I Hate Project Monogamy
I am still working on the sock ribbing, so maybe the title should be "I Am Bored by Knitting Sock Ribbing!"
I was hoping that working on only one project would speed them up, but it seems like I avoid them more than I knit them, and they are going slo-o-owly.
So here is a choppily enhanced photo of snow with socks.
Yes! More snow! [cue slightly hysterical laughter]
I think I first read about cross-quarter days in one of Guy Ottewell's Astronomical Calendars. It had monthly sky maps, dates of meteor showers, and interesting articles about constellations and the seasons. I found it amusing that Groundhog Day, falling on a cross-quarter day, was roughly 45 days before the spring equinox. Let's see, 45 divided by 7 days in a week is . . . gasp! about 6 weeks. Huh!
I bought it from Celestial Products, the same company that sells the moon calendar I buy and put on my refrigerator.
Q & A Time
Amy asked, "Is that a printout of the 1000 Knitters' Project? Where'd you get that? Is it because you're one of them or has Franklin released something?"
That's a 1000 Knitters Project knitting bag my husband gave me for Christmas. Franklin has them in his Cafe Press shop. (And yes, my husband bought the bag - Version Two - that I'm on, wearing my "Introvert" t-shirt.)
Roxie asked, "Here in the northwest, we get through the summer on the water from a slowly melting snowpack in the mountains. And in the high desert, most of the water makes it in as snow, then melts into the aquifer. Is heavy snow good for you that way, or is it just a precursor to dreadful flooding?"
In Michigan, fall through winter and spring is the recharge season for the ground water and the Great Lakes. We've had a couple of low-snow winters (um, not this winter!) and dry, droughty summers, and Lake Michigan and Lake Huron are still at historic low levels.
The Lake Michigan-Lake Huron graph is from the Great Lakes Environmental Research Laboratory website, which also hosts webcams looking out on the lakes.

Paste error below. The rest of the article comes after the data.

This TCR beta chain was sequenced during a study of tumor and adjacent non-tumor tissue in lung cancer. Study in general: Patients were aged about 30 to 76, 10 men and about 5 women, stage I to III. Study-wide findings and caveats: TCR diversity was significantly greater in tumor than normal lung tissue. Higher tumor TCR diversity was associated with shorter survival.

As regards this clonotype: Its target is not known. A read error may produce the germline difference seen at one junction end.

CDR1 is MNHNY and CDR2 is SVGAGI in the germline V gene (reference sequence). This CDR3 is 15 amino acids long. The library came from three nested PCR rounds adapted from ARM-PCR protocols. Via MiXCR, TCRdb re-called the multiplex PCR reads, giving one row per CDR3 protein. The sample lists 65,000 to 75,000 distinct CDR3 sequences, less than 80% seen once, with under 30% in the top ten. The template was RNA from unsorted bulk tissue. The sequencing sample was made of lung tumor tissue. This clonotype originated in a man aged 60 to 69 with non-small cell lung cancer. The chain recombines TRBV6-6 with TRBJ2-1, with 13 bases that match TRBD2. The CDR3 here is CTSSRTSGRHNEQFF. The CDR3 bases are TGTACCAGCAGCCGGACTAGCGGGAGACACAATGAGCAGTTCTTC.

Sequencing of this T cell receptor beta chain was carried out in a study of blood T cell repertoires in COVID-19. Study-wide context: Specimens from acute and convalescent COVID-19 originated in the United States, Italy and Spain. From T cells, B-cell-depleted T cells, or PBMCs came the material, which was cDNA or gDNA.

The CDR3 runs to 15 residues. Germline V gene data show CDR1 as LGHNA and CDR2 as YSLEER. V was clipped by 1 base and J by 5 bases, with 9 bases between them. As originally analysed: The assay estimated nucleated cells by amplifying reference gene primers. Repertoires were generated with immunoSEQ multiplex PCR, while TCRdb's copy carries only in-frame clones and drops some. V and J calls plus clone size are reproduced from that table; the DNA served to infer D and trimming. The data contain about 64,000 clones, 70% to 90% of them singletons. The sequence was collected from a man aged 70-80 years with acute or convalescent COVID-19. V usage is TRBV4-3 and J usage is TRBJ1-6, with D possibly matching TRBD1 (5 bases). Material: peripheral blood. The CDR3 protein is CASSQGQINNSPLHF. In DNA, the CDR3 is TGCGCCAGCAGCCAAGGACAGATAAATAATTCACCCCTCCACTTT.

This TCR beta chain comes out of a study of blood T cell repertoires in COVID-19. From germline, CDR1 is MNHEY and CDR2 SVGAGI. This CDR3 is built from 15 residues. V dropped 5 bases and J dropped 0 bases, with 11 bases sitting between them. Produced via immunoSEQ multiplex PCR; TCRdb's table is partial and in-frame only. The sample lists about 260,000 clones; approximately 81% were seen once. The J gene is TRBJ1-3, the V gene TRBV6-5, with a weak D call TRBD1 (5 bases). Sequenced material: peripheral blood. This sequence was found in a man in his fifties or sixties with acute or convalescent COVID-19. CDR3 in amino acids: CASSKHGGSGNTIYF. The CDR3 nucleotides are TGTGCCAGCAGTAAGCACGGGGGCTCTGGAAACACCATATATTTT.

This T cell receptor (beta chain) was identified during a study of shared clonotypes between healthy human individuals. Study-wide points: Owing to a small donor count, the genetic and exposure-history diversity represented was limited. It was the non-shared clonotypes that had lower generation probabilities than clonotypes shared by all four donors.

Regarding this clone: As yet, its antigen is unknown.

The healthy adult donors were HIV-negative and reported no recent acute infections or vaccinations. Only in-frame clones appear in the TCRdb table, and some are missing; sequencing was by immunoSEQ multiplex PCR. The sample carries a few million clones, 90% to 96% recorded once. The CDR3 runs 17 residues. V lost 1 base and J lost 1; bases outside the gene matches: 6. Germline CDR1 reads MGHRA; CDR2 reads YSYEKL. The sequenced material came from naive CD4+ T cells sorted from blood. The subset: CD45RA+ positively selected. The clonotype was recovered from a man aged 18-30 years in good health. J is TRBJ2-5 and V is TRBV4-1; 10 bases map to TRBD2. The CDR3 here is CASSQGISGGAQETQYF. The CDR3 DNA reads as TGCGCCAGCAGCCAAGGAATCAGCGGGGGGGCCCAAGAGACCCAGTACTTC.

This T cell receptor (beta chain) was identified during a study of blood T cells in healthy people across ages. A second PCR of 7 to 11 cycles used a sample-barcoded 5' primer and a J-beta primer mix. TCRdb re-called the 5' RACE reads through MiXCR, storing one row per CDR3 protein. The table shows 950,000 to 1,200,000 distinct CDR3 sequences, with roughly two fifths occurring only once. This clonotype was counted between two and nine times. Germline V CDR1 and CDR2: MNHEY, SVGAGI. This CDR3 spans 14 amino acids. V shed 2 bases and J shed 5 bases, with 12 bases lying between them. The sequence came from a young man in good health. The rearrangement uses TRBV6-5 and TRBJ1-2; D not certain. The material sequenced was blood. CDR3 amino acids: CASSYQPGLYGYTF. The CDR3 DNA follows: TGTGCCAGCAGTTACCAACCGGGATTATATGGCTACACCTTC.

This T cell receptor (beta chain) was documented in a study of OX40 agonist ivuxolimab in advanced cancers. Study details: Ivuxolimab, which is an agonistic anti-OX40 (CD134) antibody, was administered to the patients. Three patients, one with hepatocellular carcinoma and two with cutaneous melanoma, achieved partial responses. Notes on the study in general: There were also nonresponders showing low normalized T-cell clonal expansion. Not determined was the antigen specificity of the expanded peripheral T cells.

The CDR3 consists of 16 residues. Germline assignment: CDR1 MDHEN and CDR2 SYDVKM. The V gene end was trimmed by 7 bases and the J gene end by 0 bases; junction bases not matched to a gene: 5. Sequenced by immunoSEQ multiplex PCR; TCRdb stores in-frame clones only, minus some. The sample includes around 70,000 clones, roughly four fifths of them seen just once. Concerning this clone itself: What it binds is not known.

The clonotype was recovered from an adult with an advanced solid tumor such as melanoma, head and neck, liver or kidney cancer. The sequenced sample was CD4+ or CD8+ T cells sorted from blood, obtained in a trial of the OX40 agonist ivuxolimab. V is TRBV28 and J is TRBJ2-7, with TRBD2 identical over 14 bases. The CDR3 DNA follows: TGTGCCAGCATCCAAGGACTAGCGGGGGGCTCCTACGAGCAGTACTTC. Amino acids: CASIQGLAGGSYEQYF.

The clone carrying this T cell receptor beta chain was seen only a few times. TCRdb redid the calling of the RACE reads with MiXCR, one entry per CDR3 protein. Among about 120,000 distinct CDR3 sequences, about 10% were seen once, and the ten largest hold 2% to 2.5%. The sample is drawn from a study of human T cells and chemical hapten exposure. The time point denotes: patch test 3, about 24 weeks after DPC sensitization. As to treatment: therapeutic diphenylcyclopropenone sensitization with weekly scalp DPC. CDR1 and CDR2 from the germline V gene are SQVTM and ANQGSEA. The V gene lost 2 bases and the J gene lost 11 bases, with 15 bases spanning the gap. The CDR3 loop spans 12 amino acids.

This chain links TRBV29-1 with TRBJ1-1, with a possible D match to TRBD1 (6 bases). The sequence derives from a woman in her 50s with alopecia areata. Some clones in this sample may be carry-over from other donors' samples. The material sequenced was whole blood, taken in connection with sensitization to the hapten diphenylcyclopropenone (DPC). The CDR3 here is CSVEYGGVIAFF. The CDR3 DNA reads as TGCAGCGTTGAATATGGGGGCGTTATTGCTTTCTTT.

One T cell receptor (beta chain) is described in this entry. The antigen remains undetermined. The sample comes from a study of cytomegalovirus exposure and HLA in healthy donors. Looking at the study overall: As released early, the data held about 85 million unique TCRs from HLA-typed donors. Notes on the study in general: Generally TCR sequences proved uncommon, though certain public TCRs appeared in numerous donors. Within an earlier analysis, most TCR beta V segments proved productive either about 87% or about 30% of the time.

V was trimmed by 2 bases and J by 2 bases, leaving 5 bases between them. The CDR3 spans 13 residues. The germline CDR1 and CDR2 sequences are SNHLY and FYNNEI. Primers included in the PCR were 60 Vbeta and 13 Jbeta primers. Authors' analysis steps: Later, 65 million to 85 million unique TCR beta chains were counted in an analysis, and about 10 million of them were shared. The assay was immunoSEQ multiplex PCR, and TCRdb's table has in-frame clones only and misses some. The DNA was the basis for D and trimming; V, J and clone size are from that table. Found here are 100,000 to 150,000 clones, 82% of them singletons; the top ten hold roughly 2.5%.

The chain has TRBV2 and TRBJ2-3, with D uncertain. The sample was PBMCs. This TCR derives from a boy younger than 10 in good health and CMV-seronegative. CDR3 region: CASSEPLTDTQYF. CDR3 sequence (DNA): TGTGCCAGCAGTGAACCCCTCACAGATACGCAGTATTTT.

And since this was a related question:
"All that ice on the lake - how deep does it get? Do people set up their ice fishing shacks on the Great Lakes as well as on the lesser ones? How do they know when and where the ice is thick enough and how do they know when to pack it up in the spring?"
I don't think I've ever seen anyone attempt to put an ice shanty on Lake Michigan. With an average depth of 279 feet (85 meters), it acts more like a mini-freshwater ocean than a lake. Wave heights can hit 16 feet or more in a storm, so the ice along the edges of the lake is rough, jumbled pack ice, dangerous even to walk on, let alone drag a fishing shanty out on. (Of course, we have thousands of smaller inland lakes, so plenty of ice fishermen. Pike, mmmm.)
Deborah (mtmom on Ravelry) asked, "Is that a Junco I see at your feeder, along with the chickadee? We get those here too, in Northern Arizona..."
Yes, dark-eyed juncoes and black-capped chickadees reliably visit my birdfeeders all winter long. In the fall, the chickadees will take seed after seed out of my black oil sunflower seed feeders and hide them all over the place.
I got some comments about handmade socks, and I just counted: 8 pairs in the clean laundry, 8 pairs in my drawer, one on my feet, and one on the needles. Add to that, I seem to wear out socks very slowly (I just threw out a pair I swear I had in high school), and I think I better move on to knitting something else with sock yarn. It's hard! I do love to have a pair of socks on the needles.
That life stuff . . . last week, we finally made the decision to homeschool our son. We were already talking about doing this for fifth grade. I don't want to get too much into the personal stuff, but we feel this will be better for him.
Because we're jumping into this in the middle of a year, we are working on getting school materials. Today we're going on a field trip to one of the bigger libraries!